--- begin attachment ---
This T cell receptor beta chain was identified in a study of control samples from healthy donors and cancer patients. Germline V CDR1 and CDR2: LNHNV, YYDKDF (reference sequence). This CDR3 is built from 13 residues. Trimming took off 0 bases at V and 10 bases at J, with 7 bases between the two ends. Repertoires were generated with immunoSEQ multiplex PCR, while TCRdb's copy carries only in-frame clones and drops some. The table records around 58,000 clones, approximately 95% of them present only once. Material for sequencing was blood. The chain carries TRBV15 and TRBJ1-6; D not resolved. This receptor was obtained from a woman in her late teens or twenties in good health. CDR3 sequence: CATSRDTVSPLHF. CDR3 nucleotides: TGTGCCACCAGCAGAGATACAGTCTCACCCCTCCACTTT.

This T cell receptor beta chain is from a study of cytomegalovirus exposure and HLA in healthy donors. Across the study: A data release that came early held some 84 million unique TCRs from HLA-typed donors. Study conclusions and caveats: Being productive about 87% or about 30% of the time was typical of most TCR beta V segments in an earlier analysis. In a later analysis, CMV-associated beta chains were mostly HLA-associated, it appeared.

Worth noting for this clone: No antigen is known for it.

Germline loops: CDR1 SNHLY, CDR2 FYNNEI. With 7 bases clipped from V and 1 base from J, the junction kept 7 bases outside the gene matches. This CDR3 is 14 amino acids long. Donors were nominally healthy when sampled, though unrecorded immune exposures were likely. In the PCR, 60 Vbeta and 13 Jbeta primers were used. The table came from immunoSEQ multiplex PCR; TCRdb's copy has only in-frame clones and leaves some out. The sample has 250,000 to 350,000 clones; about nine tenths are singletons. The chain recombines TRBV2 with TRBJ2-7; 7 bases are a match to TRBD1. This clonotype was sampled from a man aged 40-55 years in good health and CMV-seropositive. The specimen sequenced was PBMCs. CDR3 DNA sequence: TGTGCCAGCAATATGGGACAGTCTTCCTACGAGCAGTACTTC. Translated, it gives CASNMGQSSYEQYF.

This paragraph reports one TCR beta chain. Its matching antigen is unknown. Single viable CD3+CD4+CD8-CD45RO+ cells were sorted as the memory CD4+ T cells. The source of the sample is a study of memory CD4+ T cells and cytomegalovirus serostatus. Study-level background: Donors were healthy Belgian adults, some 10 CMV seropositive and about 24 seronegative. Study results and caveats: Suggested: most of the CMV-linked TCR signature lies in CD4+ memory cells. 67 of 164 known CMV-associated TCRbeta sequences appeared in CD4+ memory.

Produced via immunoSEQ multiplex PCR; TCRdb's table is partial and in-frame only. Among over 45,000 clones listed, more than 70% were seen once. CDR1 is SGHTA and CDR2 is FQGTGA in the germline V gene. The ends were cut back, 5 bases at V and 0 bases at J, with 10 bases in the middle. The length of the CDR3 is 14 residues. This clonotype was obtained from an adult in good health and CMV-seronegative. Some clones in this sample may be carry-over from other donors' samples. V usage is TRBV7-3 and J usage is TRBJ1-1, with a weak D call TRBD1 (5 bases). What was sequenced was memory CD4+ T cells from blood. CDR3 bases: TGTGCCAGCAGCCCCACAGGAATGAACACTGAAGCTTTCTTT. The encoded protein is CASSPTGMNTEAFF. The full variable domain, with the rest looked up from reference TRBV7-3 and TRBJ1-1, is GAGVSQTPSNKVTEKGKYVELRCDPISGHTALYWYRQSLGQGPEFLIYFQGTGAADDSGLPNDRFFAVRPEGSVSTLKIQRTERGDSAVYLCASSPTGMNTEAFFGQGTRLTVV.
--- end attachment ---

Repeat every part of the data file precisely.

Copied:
This T cell receptor beta chain was identified in a study of control samples from healthy donors and cancer patients. Germline V CDR1 and CDR2: LNHNV, YYDKDF (reference sequence). This CDR3 is built from 13 residues. Trimming took off 0 bases at V and 10 bases at J, with 7 bases between the two ends. Repertoires were generated with immunoSEQ multiplex PCR, while TCRdb's copy carries only in-frame clones and drops some. The table records around 58,000 clones, approximately 95% of them present only once. Material for sequencing was blood. The chain carries TRBV15 and TRBJ1-6; D not resolved. This receptor was obtained from a woman in her late teens or twenties in good health. CDR3 sequence: CATSRDTVSPLHF. CDR3 nucleotides: TGTGCCACCAGCAGAGATACAGTCTCACCCCTCCACTTT.

This T cell receptor beta chain is from a study of cytomegalovirus exposure and HLA in healthy donors. Across the study: A data release that came early held some 84 million unique TCRs from HLA-typed donors. Study conclusions and caveats: Being productive about 87% or about 30% of the time was typical of most TCR beta V segments in an earlier analysis. In a later analysis, CMV-associated beta chains were mostly HLA-associated, it appeared.

Worth noting for this clone: No antigen is known for it.

Germline loops: CDR1 SNHLY, CDR2 FYNNEI. With 7 bases clipped from V and 1 base from J, the junction kept 7 bases outside the gene matches. This CDR3 is 14 amino acids long. Donors were nominally healthy when sampled, though unrecorded immune exposures were likely. In the PCR, 60 Vbeta and 13 Jbeta primers were used. The table came from immunoSEQ multiplex PCR; TCRdb's copy has only in-frame clones and leaves some out. The sample has 250,000 to 350,000 clones; about nine tenths are singletons. The chain recombines TRBV2 with TRBJ2-7; 7 bases are a match to TRBD1. This clonotype was sampled from a man aged 40-55 years in good health and CMV-seropositive. The specimen sequenced was PBMCs. CDR3 DNA sequence: TGTGCCAGCAATATGGGACAGTCTTCCTACGAGCAGTACTTC. Translated, it gives CASNMGQSSYEQYF.

This paragraph reports one TCR beta chain. Its matching antigen is unknown. Single viable CD3+CD4+CD8-CD45RO+ cells were sorted as the memory CD4+ T cells. The source of the sample is a study of memory CD4+ T cells and cytomegalovirus serostatus. Study-level background: Donors were healthy Belgian adults, some 10 CMV seropositive and about 24 seronegative. Study results and caveats: Suggested: most of the CMV-linked TCR signature lies in CD4+ memory cells. 67 of 164 known CMV-associated TCRbeta sequences appeared in CD4+ memory.

Produced via immunoSEQ multiplex PCR; TCRdb's table is partial and in-frame only. Among over 45,000 clones listed, more than 70% were seen once. CDR1 is SGHTA and CDR2 is FQGTGA in the germline V gene. The ends were cut back, 5 bases at V and 0 bases at J, with 10 bases in the middle. The length of the CDR3 is 14 residues. This clonotype was obtained from an adult in good health and CMV-seronegative. Some clones in this sample may be carry-over from other donors' samples. V usage is TRBV7-3 and J usage is TRBJ1-1, with a weak D call TRBD1 (5 bases). What was sequenced was memory CD4+ T cells from blood. CDR3 bases: TGTGCCAGCAGCCCCACAGGAATGAACACTGAAGCTTTCTTT. The encoded protein is CASSPTGMNTEAFF. The full variable domain, with the rest looked up from reference TRBV7-3 and TRBJ1-1, is GAGVSQTPSNKVTEKGKYVELRCDPISGHTALYWYRQSLGQGPEFLIYFQGTGAADDSGLPNDRFFAVRPEGSVSTLKIQRTERGDSAVYLCASSPTGMNTEAFFGQGTRLTVV.